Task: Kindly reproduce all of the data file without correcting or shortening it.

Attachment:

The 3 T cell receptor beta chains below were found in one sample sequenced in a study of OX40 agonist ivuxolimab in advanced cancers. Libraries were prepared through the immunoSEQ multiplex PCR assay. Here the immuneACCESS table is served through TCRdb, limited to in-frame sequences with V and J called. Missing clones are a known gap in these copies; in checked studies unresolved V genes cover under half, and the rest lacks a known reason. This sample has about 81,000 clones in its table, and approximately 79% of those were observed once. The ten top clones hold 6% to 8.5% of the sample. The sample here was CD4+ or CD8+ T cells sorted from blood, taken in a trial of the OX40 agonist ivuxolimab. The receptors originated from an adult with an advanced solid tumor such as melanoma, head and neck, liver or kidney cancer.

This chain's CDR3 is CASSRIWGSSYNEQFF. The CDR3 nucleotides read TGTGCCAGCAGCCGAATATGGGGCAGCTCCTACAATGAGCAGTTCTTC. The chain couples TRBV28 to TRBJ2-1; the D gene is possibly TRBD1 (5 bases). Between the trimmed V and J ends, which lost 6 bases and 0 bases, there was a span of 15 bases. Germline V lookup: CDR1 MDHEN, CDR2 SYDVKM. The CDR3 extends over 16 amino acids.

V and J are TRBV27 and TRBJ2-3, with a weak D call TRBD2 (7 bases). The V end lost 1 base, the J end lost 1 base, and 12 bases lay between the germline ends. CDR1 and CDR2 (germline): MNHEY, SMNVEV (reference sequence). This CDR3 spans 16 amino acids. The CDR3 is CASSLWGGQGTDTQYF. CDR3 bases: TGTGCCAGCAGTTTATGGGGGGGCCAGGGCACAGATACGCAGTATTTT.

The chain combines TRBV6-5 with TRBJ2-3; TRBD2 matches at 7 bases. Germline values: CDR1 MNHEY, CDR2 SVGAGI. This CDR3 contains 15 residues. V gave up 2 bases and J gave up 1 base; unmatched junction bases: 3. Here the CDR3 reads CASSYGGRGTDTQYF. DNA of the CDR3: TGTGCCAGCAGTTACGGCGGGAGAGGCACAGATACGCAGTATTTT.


The 3 T cell receptor beta chains below were found in one sample sequenced in a study of OX40 agonist ivuxolimab in advanced cancers. Libraries were prepared through the immunoSEQ multiplex PCR assay. Here the immuneACCESS table is served through TCRdb, limited to in-frame sequences with V and J called. Missing clones are a known gap in these copies; in checked studies unresolved V genes cover under half, and the rest lacks a known reason. This sample has about 81,000 clones in its table, and approximately 79% of those were observed once. The ten top clones hold 6% to 8.5% of the sample. The sample here was CD4+ or CD8+ T cells sorted from blood, taken in a trial of the OX40 agonist ivuxolimab. The receptors originated from an adult with an advanced solid tumor such as melanoma, head and neck, liver or kidney cancer.

This chain's CDR3 is CASSRIWGSSYNEQFF. The CDR3 nucleotides read TGTGCCAGCAGCCGAATATGGGGCAGCTCCTACAATGAGCAGTTCTTC. The chain couples TRBV28 to TRBJ2-1; the D gene is possibly TRBD1 (5 bases). Between the trimmed V and J ends, which lost 6 bases and 0 bases, there was a span of 15 bases. Germline V lookup: CDR1 MDHEN, CDR2 SYDVKM. The CDR3 extends over 16 amino acids.

V and J are TRBV27 and TRBJ2-3, with a weak D call TRBD2 (7 bases). The V end lost 1 base, the J end lost 1 base, and 12 bases lay between the germline ends. CDR1 and CDR2 (germline): MNHEY, SMNVEV (reference sequence). This CDR3 spans 16 amino acids. The CDR3 is CASSLWGGQGTDTQYF. CDR3 bases: TGTGCCAGCAGTTTATGGGGGGGCCAGGGCACAGATACGCAGTATTTT.

The chain combines TRBV6-5 with TRBJ2-3; TRBD2 matches at 7 bases. Germline values: CDR1 MNHEY, CDR2 SVGAGI. This CDR3 contains 15 residues. V gave up 2 bases and J gave up 1 base; unmatched junction bases: 3. Here the CDR3 reads CASSYGGRGTDTQYF. DNA of the CDR3: TGTGCCAGCAGTTACGGCGGGAGAGGCACAGATACGCAGTATTTT.